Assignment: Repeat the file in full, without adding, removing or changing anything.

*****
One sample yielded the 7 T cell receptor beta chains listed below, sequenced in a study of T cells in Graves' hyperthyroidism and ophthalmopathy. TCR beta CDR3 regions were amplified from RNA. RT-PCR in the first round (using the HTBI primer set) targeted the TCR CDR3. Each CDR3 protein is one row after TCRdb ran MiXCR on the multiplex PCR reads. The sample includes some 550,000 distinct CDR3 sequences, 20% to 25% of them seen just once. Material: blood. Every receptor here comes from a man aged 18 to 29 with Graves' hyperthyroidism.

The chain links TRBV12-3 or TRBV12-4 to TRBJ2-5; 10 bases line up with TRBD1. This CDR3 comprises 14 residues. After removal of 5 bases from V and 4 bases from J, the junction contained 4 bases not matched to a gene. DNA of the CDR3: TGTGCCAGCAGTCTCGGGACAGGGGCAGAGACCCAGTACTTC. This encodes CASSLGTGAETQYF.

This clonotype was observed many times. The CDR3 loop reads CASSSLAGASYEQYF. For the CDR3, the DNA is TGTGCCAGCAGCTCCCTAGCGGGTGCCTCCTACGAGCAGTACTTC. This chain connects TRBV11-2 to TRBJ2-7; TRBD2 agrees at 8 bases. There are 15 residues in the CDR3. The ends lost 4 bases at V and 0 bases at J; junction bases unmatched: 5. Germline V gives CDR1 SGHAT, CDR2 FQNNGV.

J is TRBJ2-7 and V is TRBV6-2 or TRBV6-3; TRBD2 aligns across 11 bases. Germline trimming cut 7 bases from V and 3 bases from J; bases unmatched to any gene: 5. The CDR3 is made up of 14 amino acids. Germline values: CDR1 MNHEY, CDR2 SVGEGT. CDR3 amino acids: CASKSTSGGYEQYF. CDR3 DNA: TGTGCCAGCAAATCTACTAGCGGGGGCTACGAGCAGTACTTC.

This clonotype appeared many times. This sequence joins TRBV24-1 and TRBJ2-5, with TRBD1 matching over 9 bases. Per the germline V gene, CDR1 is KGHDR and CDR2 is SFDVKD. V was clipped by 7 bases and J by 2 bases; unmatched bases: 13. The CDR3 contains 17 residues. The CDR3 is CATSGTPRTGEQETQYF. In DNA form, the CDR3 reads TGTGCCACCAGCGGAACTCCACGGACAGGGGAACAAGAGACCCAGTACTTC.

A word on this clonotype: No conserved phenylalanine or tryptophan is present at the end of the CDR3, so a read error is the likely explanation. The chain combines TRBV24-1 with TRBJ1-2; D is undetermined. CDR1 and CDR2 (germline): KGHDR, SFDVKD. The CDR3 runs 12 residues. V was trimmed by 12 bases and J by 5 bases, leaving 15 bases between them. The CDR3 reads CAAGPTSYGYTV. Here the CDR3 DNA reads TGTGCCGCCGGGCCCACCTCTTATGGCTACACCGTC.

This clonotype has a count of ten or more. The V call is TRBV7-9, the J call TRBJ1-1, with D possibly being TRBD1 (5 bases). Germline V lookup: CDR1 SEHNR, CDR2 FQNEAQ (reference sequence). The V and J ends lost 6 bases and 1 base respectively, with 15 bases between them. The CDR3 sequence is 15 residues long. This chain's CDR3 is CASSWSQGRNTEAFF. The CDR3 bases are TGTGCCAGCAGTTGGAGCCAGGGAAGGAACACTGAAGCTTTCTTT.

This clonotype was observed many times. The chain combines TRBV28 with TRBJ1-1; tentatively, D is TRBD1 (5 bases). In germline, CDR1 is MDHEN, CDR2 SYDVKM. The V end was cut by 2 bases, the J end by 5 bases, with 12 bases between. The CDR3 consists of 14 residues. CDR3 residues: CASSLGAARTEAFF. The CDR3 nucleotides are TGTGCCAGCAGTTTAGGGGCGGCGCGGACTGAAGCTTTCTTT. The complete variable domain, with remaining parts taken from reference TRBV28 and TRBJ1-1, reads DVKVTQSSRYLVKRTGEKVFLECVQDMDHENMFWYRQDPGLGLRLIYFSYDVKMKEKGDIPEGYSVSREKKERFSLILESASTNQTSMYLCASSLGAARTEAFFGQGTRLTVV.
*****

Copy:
One sample yielded the 7 T cell receptor beta chains listed below, sequenced in a study of T cells in Graves' hyperthyroidism and ophthalmopathy. TCR beta CDR3 regions were amplified from RNA. RT-PCR in the first round (using the HTBI primer set) targeted the TCR CDR3. Each CDR3 protein is one row after TCRdb ran MiXCR on the multiplex PCR reads. The sample includes some 550,000 distinct CDR3 sequences, 20% to 25% of them seen just once. Material: blood. Every receptor here comes from a man aged 18 to 29 with Graves' hyperthyroidism.

The chain links TRBV12-3 or TRBV12-4 to TRBJ2-5; 10 bases line up with TRBD1. This CDR3 comprises 14 residues. After removal of 5 bases from V and 4 bases from J, the junction contained 4 bases not matched to a gene. DNA of the CDR3: TGTGCCAGCAGTCTCGGGACAGGGGCAGAGACCCAGTACTTC. This encodes CASSLGTGAETQYF.

This clonotype was observed many times. The CDR3 loop reads CASSSLAGASYEQYF. For the CDR3, the DNA is TGTGCCAGCAGCTCCCTAGCGGGTGCCTCCTACGAGCAGTACTTC. This chain connects TRBV11-2 to TRBJ2-7; TRBD2 agrees at 8 bases. There are 15 residues in the CDR3. The ends lost 4 bases at V and 0 bases at J; junction bases unmatched: 5. Germline V gives CDR1 SGHAT, CDR2 FQNNGV.

J is TRBJ2-7 and V is TRBV6-2 or TRBV6-3; TRBD2 aligns across 11 bases. Germline trimming cut 7 bases from V and 3 bases from J; bases unmatched to any gene: 5. The CDR3 is made up of 14 amino acids. Germline values: CDR1 MNHEY, CDR2 SVGEGT. CDR3 amino acids: CASKSTSGGYEQYF. CDR3 DNA: TGTGCCAGCAAATCTACTAGCGGGGGCTACGAGCAGTACTTC.

This clonotype appeared many times. This sequence joins TRBV24-1 and TRBJ2-5, with TRBD1 matching over 9 bases. Per the germline V gene, CDR1 is KGHDR and CDR2 is SFDVKD. V was clipped by 7 bases and J by 2 bases; unmatched bases: 13. The CDR3 contains 17 residues. The CDR3 is CATSGTPRTGEQETQYF. In DNA form, the CDR3 reads TGTGCCACCAGCGGAACTCCACGGACAGGGGAACAAGAGACCCAGTACTTC.

A word on this clonotype: No conserved phenylalanine or tryptophan is present at the end of the CDR3, so a read error is the likely explanation. The chain combines TRBV24-1 with TRBJ1-2; D is undetermined. CDR1 and CDR2 (germline): KGHDR, SFDVKD. The CDR3 runs 12 residues. V was trimmed by 12 bases and J by 5 bases, leaving 15 bases between them. The CDR3 reads CAAGPTSYGYTV. Here the CDR3 DNA reads TGTGCCGCCGGGCCCACCTCTTATGGCTACACCGTC.

This clonotype has a count of ten or more. The V call is TRBV7-9, the J call TRBJ1-1, with D possibly being TRBD1 (5 bases). Germline V lookup: CDR1 SEHNR, CDR2 FQNEAQ (reference sequence). The V and J ends lost 6 bases and 1 base respectively, with 15 bases between them. The CDR3 sequence is 15 residues long. This chain's CDR3 is CASSWSQGRNTEAFF. The CDR3 bases are TGTGCCAGCAGTTGGAGCCAGGGAAGGAACACTGAAGCTTTCTTT.

This clonotype was observed many times. The chain combines TRBV28 with TRBJ1-1; tentatively, D is TRBD1 (5 bases). In germline, CDR1 is MDHEN, CDR2 SYDVKM. The V end was cut by 2 bases, the J end by 5 bases, with 12 bases between. The CDR3 consists of 14 residues. CDR3 residues: CASSLGAARTEAFF. The CDR3 nucleotides are TGTGCCAGCAGTTTAGGGGCGGCGCGGACTGAAGCTTTCTTT. The complete variable domain, with remaining parts taken from reference TRBV28 and TRBJ1-1, reads DVKVTQSSRYLVKRTGEKVFLECVQDMDHENMFWYRQDPGLGLRLIYFSYDVKMKEKGDIPEGYSVSREKKERFSLILESASTNQTSMYLCASSLGAARTEAFFGQGTRLTVV.